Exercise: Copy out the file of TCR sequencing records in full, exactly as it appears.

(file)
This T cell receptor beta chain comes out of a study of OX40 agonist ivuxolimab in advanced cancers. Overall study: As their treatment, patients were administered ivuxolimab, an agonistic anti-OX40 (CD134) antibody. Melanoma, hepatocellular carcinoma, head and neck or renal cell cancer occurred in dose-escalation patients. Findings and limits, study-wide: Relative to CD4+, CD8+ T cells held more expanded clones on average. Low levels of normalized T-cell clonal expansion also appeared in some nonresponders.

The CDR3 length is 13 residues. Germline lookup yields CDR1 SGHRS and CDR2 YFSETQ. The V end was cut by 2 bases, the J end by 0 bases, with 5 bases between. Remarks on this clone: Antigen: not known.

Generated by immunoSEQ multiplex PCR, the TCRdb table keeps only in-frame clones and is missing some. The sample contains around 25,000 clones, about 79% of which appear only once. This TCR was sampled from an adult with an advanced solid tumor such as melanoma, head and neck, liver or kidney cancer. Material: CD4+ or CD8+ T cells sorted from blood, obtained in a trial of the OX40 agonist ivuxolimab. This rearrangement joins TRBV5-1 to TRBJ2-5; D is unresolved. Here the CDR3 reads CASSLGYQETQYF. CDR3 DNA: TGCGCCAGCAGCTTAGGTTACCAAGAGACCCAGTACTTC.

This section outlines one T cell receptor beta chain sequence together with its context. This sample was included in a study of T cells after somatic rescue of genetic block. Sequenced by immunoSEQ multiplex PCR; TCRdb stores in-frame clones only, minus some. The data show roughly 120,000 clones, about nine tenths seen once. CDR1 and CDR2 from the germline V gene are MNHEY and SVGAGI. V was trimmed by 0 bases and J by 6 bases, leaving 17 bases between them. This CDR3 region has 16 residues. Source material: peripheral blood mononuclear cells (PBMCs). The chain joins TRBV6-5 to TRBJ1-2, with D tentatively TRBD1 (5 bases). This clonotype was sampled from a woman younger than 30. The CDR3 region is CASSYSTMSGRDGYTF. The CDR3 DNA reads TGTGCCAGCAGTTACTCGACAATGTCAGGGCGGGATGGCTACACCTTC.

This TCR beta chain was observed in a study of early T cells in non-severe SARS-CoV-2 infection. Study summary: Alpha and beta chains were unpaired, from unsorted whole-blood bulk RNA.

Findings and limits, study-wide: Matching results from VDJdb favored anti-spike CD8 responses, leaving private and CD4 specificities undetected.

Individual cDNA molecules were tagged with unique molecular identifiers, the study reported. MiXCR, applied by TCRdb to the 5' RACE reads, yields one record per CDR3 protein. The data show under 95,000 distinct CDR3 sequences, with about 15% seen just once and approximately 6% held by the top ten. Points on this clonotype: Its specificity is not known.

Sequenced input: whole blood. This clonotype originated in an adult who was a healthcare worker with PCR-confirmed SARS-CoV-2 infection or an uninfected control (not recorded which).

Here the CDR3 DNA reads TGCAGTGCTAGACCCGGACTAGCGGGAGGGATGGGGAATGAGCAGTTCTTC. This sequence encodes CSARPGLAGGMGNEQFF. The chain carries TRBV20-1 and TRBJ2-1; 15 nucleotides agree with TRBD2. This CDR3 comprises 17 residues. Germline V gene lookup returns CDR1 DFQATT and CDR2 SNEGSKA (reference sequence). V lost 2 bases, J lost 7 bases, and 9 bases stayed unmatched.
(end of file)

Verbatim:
This T cell receptor beta chain comes out of a study of OX40 agonist ivuxolimab in advanced cancers. Overall study: As their treatment, patients were administered ivuxolimab, an agonistic anti-OX40 (CD134) antibody. Melanoma, hepatocellular carcinoma, head and neck or renal cell cancer occurred in dose-escalation patients. Findings and limits, study-wide: Relative to CD4+, CD8+ T cells held more expanded clones on average. Low levels of normalized T-cell clonal expansion also appeared in some nonresponders.

The CDR3 length is 13 residues. Germline lookup yields CDR1 SGHRS and CDR2 YFSETQ. The V end was cut by 2 bases, the J end by 0 bases, with 5 bases between. Remarks on this clone: Antigen: not known.

Generated by immunoSEQ multiplex PCR, the TCRdb table keeps only in-frame clones and is missing some. The sample contains around 25,000 clones, about 79% of which appear only once. This TCR was sampled from an adult with an advanced solid tumor such as melanoma, head and neck, liver or kidney cancer. Material: CD4+ or CD8+ T cells sorted from blood, obtained in a trial of the OX40 agonist ivuxolimab. This rearrangement joins TRBV5-1 to TRBJ2-5; D is unresolved. Here the CDR3 reads CASSLGYQETQYF. CDR3 DNA: TGCGCCAGCAGCTTAGGTTACCAAGAGACCCAGTACTTC.

This section outlines one T cell receptor beta chain sequence together with its context. This sample was included in a study of T cells after somatic rescue of genetic block. Sequenced by immunoSEQ multiplex PCR; TCRdb stores in-frame clones only, minus some. The data show roughly 120,000 clones, about nine tenths seen once. CDR1 and CDR2 from the germline V gene are MNHEY and SVGAGI. V was trimmed by 0 bases and J by 6 bases, leaving 17 bases between them. This CDR3 region has 16 residues. Source material: peripheral blood mononuclear cells (PBMCs). The chain joins TRBV6-5 to TRBJ1-2, with D tentatively TRBD1 (5 bases). This clonotype was sampled from a woman younger than 30. The CDR3 region is CASSYSTMSGRDGYTF. The CDR3 DNA reads TGTGCCAGCAGTTACTCGACAATGTCAGGGCGGGATGGCTACACCTTC.

This TCR beta chain was observed in a study of early T cells in non-severe SARS-CoV-2 infection. Study summary: Alpha and beta chains were unpaired, from unsorted whole-blood bulk RNA.

Findings and limits, study-wide: Matching results from VDJdb favored anti-spike CD8 responses, leaving private and CD4 specificities undetected.

Individual cDNA molecules were tagged with unique molecular identifiers, the study reported. MiXCR, applied by TCRdb to the 5' RACE reads, yields one record per CDR3 protein. The data show under 95,000 distinct CDR3 sequences, with about 15% seen just once and approximately 6% held by the top ten. Points on this clonotype: Its specificity is not known.

Sequenced input: whole blood. This clonotype originated in an adult who was a healthcare worker with PCR-confirmed SARS-CoV-2 infection or an uninfected control (not recorded which).

Here the CDR3 DNA reads TGCAGTGCTAGACCCGGACTAGCGGGAGGGATGGGGAATGAGCAGTTCTTC. This sequence encodes CSARPGLAGGMGNEQFF. The chain carries TRBV20-1 and TRBJ2-1; 15 nucleotides agree with TRBD2. This CDR3 comprises 17 residues. Germline V gene lookup returns CDR1 DFQATT and CDR2 SNEGSKA (reference sequence). V lost 2 bases, J lost 7 bases, and 9 bases stayed unmatched.